Greetings to you all,
The month of “love”, like most people call it has come to an end. February is the shortest month in the year as it always has 28/9 days. I have a friend who was born on 29th February and his life in terms of birthday celebrations has been very interesting. I met Mike in 2007-2008 during my last two years of what we call High school here and I think during those two years, he never celebrated his birthday because February ended on the 28th day so he had to postpone celebrations. It was a bit interesting because during all my 17 years of life then, I had never met someone like him so I often laugh and made jokes about his non-existence on the calendar. Looking back almost 10 years, I am grateful that he never took these jokes personally because this was some form of bully-ism.
The month of February has ended on a good note with some good amounts of rain highlighted with some hailstones in the last two rainfalls. The weather and temperatures have continued to improve as the winds have also become cooler than they were in the previous months.
Work has been good this month but only affected a few times by the rains as it caused some cancellation of movements and delays on the road because on two occasions the roads were blocked. The drainage systems are bad on most roads to the water ran over the road making it impassable.
Otherwise, the following Mamas are the ones I was able to interact with during my week of visits and phone calls;
Lilly A. is continuing to do well with her business this week. I was able to visit her and talk to her about her way forward and progress. She is currently working on an order of table cloths for one of her usual customers.
She was also able to make payments and pay for school fees for two of her other children in secondary school. This was a result of the assistance we offered to her and many other Mamas thereby making it more possible to settle the remaining outstanding fees for their children.
She has also resolved to dispose of and sell off her old machine which we replaced with a new one at the end of last year. The disposal will be good because it will also help her create space in the shop but also the fact that she is giving it to another woman who will use it to improve her life.
Lorna K. was also working on a new batch of orders given to her by one of the schools she takes her children to. She is knitting 100 grey and white school sweaters for the school as the first batch. She has not knitted sweaters in a long time as she had been focusing on her restaurant business after a complete struggle of the knitting business during the pandemic.
Lorna like many of the people in the world not only in the Mama Nguvu struggled during the pandemic. She decided to start a restaurant business and has been surviving on the business instead of knitting and tailoring in which she trained. The knitting business has been on-hold since then but has resurrected it this past week and it cost her some money to repair and service the knitting machine we bought her more than 5 years ago. I am only glad she could still put it to use when she needed it.
Lorna’s only challenge at the moment was her sick grandchild Jeremiah who had not been able to go to school for 2 days because he had symptoms consistent with measles. Therefore, they took him to a nearby clinic and he was put on some medication. At the time of my visit with Lorna, he was sleeping in the chair across the room.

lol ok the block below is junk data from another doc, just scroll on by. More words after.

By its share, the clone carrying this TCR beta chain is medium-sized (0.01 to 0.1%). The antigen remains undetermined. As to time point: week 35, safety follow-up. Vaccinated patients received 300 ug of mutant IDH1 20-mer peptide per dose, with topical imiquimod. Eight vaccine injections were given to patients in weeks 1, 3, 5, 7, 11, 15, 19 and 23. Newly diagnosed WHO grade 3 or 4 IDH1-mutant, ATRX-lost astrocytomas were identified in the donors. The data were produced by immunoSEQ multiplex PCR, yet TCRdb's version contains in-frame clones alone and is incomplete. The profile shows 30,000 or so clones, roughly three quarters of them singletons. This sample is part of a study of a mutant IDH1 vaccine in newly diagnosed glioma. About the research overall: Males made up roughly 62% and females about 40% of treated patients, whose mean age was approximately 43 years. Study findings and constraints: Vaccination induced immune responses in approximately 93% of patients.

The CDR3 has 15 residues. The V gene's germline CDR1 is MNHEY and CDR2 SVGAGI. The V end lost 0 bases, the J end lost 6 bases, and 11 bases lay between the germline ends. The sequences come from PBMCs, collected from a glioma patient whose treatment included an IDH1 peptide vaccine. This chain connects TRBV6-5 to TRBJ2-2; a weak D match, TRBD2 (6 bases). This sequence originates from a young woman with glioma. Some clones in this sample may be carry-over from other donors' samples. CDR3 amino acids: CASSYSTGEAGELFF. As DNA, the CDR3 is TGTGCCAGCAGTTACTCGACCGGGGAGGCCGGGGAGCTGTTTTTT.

Francoise L. has been “surviving” over the past few months as her food business has been struggling a bit. Francoise has been selling boiled maize and beans mix along the railway line down in her home area Namuwongo for more than 6 months now. Though the sales had dropped over the last few weeks, this past week she was able to get a new set of customers who have been clearing all that was left from the day on the rail line. They pass every evening and eat whatever is left. They have also asked her to make contact with them daily as a reminder for them to come to pick it all up.
Francoise has been making up to 10 kilograms of this mix every day and would return 3 – 4 kgs home but for the first time been able to finish a day’s cooking this past week.
Her child Jolly is also completing her training this coming month. When I spoke to her for evaluation, she mentioned that there was this particular technique that was popular but had not been able to do it because the hairpiece was expensive. I decided to help her buy the hairpieces because to be fair enough she needs to learn the best way possible. I am glad to have done it because by so doing we completely empowered her.
Francoise’s grandson Jordan seems to be enjoying school very much, I was able to catch him on his return from school wearing his school uniform. He was so excited and seems to continue to enjoy his school and learning.
Aidah K. is continuing to enjoy her work or job. All the days I have gone to see her, Aidah looks more content with what she is doing with her chips business. This is the place I want to see most of our Mamas. Aidah has been selling daily goals cooking just the amount she can sell every day then closing business for the day. She has decided to use cook oil as her measure platform and when the cooking oil is done, she will stop peeling the Irish potatoes and then finish selling what she has made. This is a good technique and it has worked for her over the last few months. She does not waste her resources and this is a good way to work in business, resource utilization, or maximization for that matter.